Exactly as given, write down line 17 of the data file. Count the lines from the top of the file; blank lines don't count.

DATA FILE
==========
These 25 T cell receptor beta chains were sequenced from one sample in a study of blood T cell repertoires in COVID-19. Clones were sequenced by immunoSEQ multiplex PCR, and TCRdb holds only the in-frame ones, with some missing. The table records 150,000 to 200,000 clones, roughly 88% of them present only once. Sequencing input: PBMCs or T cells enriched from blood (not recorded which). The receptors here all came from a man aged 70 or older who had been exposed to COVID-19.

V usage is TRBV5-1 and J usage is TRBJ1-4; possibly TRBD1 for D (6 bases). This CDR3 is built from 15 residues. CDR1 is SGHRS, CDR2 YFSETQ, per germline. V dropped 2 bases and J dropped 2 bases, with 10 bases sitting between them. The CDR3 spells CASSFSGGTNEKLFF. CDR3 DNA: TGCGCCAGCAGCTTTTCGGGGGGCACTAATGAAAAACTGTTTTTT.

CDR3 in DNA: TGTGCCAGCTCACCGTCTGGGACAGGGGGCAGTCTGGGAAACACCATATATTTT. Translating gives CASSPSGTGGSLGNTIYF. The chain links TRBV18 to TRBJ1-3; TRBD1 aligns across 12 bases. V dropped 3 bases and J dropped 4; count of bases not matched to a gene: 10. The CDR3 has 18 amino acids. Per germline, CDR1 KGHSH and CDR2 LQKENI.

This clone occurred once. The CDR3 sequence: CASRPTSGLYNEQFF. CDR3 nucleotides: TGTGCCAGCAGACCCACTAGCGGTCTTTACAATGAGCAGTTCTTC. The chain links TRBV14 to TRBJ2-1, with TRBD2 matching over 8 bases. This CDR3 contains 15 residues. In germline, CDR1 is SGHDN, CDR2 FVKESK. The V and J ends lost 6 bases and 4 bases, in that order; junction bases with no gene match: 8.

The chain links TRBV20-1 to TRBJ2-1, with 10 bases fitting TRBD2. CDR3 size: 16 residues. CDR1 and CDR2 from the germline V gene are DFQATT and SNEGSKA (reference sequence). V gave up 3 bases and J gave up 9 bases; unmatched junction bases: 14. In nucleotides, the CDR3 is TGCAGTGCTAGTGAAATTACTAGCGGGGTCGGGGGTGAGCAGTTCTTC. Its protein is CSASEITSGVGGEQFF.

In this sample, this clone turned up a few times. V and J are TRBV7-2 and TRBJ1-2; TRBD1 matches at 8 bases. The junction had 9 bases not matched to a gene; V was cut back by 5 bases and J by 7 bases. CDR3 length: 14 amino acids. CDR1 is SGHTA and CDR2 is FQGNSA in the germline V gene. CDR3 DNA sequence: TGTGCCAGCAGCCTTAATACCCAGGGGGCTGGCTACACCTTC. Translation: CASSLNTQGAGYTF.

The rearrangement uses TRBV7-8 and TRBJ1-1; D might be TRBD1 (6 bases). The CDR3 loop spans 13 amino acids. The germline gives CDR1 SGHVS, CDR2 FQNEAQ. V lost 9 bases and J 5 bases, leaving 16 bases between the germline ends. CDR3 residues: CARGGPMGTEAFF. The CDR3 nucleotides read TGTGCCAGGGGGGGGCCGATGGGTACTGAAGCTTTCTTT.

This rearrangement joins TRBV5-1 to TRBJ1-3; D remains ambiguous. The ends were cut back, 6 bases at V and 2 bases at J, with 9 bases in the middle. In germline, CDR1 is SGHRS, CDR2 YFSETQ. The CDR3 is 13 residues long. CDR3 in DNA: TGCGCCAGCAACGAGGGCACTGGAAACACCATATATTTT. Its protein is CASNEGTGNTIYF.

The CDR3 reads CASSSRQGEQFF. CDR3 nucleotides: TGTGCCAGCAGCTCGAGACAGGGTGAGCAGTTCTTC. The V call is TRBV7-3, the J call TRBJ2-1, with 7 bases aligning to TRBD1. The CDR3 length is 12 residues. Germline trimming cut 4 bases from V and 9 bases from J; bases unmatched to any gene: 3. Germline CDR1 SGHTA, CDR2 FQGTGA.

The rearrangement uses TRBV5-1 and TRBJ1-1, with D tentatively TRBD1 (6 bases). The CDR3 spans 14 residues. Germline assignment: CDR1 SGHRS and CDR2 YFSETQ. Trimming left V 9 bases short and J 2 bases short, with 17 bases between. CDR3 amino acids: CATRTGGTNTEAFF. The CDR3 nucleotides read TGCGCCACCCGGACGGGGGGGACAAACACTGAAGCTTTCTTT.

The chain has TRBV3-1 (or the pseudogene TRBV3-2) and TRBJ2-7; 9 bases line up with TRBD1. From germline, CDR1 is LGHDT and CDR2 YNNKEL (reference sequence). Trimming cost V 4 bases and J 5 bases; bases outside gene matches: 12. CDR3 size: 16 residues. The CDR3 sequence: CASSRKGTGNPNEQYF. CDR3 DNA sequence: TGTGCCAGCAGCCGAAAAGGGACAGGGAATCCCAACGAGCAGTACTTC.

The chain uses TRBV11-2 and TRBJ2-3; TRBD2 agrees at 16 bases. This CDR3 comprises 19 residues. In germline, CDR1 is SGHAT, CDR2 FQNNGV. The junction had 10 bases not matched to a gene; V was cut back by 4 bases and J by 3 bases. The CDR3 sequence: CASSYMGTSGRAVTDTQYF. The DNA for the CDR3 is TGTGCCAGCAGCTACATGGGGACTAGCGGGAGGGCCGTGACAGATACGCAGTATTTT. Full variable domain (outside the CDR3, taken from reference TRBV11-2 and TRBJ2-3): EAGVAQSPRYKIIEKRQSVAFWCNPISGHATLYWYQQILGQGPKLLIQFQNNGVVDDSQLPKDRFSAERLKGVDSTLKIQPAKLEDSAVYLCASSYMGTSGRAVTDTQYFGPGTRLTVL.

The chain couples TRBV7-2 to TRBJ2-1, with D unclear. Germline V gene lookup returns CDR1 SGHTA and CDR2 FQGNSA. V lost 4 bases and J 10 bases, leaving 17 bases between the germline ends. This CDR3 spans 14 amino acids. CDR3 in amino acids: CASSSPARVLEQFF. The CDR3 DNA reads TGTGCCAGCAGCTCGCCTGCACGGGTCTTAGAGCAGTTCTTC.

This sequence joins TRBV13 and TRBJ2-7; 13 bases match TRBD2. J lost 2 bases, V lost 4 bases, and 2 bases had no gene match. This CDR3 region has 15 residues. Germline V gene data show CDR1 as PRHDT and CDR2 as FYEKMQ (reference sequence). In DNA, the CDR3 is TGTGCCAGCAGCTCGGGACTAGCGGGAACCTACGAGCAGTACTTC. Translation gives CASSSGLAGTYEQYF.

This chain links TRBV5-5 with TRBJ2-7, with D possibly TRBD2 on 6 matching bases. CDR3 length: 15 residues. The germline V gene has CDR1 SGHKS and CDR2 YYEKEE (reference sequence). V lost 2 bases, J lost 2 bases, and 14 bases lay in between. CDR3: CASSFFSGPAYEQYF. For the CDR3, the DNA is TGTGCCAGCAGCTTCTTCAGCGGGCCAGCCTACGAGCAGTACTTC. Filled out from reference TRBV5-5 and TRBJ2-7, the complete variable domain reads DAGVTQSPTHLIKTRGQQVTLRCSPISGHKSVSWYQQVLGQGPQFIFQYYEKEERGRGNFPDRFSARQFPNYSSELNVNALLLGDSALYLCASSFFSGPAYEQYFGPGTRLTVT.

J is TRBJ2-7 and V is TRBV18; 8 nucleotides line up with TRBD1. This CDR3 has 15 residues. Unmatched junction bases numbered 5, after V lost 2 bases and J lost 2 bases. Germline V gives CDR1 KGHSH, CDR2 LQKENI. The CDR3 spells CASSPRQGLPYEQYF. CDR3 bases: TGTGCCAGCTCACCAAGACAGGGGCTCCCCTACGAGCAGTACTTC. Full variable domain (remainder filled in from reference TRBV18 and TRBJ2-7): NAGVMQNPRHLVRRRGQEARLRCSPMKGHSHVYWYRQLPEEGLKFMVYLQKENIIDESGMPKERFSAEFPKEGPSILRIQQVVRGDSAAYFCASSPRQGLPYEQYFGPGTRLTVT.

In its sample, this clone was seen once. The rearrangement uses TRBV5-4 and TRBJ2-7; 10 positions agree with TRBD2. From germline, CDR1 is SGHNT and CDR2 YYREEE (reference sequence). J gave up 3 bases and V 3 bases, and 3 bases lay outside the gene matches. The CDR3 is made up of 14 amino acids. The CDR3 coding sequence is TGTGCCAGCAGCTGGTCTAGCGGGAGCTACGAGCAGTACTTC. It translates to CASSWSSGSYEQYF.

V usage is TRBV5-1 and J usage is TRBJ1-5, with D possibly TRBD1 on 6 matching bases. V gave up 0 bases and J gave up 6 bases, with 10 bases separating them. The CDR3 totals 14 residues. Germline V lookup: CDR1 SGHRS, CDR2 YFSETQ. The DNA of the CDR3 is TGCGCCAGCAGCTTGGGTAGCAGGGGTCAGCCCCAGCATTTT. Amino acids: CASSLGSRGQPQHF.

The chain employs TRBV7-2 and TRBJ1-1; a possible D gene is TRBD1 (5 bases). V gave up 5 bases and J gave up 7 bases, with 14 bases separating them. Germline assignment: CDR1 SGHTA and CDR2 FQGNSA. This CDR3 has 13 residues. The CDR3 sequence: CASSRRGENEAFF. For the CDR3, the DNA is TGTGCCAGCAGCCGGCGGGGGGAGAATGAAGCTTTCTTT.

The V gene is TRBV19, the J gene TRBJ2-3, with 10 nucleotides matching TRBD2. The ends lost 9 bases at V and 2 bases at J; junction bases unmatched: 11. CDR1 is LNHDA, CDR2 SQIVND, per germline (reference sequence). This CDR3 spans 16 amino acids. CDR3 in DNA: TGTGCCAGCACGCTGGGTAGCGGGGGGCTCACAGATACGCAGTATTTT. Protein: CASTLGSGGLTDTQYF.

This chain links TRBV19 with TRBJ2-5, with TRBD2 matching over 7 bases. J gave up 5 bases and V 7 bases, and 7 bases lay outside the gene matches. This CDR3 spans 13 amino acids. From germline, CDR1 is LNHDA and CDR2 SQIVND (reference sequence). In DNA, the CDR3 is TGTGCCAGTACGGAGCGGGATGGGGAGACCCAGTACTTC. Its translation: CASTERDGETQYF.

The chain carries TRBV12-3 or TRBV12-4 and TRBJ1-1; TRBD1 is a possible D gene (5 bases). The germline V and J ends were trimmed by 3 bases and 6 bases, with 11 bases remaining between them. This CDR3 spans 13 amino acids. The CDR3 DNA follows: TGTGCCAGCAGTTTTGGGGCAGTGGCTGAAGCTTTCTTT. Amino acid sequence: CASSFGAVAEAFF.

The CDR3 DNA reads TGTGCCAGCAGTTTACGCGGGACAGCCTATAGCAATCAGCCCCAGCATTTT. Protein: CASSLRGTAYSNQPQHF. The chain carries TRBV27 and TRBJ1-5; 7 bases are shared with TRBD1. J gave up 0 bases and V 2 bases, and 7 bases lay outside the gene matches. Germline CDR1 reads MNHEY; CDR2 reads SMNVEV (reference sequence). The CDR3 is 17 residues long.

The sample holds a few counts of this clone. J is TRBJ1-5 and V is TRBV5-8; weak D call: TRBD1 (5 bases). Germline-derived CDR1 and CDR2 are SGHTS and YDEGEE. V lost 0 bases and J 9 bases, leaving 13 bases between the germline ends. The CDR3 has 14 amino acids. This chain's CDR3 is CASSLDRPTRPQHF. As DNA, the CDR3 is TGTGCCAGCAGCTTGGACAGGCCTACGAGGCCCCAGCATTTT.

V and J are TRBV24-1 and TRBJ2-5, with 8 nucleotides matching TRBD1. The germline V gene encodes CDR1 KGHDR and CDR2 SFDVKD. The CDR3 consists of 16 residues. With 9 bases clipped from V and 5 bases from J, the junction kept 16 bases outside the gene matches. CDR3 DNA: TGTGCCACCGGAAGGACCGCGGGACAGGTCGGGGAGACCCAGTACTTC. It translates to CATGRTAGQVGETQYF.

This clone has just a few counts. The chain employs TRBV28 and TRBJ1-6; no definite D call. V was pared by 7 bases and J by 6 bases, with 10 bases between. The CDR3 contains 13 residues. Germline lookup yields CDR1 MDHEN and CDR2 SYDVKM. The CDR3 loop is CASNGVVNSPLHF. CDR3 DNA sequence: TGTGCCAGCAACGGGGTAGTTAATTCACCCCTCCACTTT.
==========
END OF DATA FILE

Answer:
In its sample, this clone was seen once. The rearrangement uses TRBV5-4 and TRBJ2-7; 10 positions agree with TRBD2. From germline, CDR1 is SGHNT and CDR2 YYREEE (reference sequence). J gave up 3 bases and V 3 bases, and 3 bases lay outside the gene matches. The CDR3 is made up of 14 amino acids. The CDR3 coding sequence is TGTGCCAGCAGCTGGTCTAGCGGGAGCTACGAGCAGTACTTC. It translates to CASSWSSGSYEQYF.